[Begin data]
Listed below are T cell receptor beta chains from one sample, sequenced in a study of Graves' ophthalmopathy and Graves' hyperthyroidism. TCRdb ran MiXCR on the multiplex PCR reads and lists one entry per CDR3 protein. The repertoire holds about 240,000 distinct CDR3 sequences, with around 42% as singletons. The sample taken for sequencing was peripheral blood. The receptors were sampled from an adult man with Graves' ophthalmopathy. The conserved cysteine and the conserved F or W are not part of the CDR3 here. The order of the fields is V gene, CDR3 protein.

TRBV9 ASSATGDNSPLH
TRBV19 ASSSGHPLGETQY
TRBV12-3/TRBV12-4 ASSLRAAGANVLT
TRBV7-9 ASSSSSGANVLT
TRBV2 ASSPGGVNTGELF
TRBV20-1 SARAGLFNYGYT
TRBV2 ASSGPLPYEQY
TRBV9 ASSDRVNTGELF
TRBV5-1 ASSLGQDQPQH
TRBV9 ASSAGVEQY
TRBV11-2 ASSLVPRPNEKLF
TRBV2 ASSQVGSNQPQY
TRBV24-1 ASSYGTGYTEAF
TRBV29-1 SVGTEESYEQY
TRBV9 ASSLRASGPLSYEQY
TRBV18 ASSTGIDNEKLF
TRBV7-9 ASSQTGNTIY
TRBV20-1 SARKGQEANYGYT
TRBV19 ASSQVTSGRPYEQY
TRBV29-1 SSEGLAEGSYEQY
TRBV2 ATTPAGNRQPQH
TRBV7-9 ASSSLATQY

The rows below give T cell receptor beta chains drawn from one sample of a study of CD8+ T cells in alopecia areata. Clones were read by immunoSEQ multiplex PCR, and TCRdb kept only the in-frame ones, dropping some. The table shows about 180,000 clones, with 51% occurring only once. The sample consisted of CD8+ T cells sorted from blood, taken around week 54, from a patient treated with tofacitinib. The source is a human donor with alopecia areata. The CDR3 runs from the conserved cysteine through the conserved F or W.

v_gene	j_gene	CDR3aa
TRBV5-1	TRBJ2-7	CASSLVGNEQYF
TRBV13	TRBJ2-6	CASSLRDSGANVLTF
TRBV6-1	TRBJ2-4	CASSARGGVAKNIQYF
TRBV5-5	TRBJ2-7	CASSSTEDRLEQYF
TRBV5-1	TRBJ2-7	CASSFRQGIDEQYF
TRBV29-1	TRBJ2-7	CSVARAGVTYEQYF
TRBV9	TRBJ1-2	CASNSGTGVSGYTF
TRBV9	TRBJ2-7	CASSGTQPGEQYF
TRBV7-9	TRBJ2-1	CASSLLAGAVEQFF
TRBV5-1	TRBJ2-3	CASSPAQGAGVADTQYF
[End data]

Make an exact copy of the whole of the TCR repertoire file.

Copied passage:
Listed below are T cell receptor beta chains from one sample, sequenced in a study of Graves' ophthalmopathy and Graves' hyperthyroidism. TCRdb ran MiXCR on the multiplex PCR reads and lists one entry per CDR3 protein. The repertoire holds about 240,000 distinct CDR3 sequences, with around 42% as singletons. The sample taken for sequencing was peripheral blood. The receptors were sampled from an adult man with Graves' ophthalmopathy. The conserved cysteine and the conserved F or W are not part of the CDR3 here. The order of the fields is V gene, CDR3 protein.

TRBV9 ASSATGDNSPLH
TRBV19 ASSSGHPLGETQY
TRBV12-3/TRBV12-4 ASSLRAAGANVLT
TRBV7-9 ASSSSSGANVLT
TRBV2 ASSPGGVNTGELF
TRBV20-1 SARAGLFNYGYT
TRBV2 ASSGPLPYEQY
TRBV9 ASSDRVNTGELF
TRBV5-1 ASSLGQDQPQH
TRBV9 ASSAGVEQY
TRBV11-2 ASSLVPRPNEKLF
TRBV2 ASSQVGSNQPQY
TRBV24-1 ASSYGTGYTEAF
TRBV29-1 SVGTEESYEQY
TRBV9 ASSLRASGPLSYEQY
TRBV18 ASSTGIDNEKLF
TRBV7-9 ASSQTGNTIY
TRBV20-1 SARKGQEANYGYT
TRBV19 ASSQVTSGRPYEQY
TRBV29-1 SSEGLAEGSYEQY
TRBV2 ATTPAGNRQPQH
TRBV7-9 ASSSLATQY

The rows below give T cell receptor beta chains drawn from one sample of a study of CD8+ T cells in alopecia areata. Clones were read by immunoSEQ multiplex PCR, and TCRdb kept only the in-frame ones, dropping some. The table shows about 180,000 clones, with 51% occurring only once. The sample consisted of CD8+ T cells sorted from blood, taken around week 54, from a patient treated with tofacitinib. The source is a human donor with alopecia areata. The CDR3 runs from the conserved cysteine through the conserved F or W.

v_gene	j_gene	CDR3aa
TRBV5-1	TRBJ2-7	CASSLVGNEQYF
TRBV13	TRBJ2-6	CASSLRDSGANVLTF
TRBV6-1	TRBJ2-4	CASSARGGVAKNIQYF
TRBV5-5	TRBJ2-7	CASSSTEDRLEQYF
TRBV5-1	TRBJ2-7	CASSFRQGIDEQYF
TRBV29-1	TRBJ2-7	CSVARAGVTYEQYF
TRBV9	TRBJ1-2	CASNSGTGVSGYTF
TRBV9	TRBJ2-7	CASSGTQPGEQYF
TRBV7-9	TRBJ2-1	CASSLLAGAVEQFF
TRBV5-1	TRBJ2-3	CASSPAQGAGVADTQYF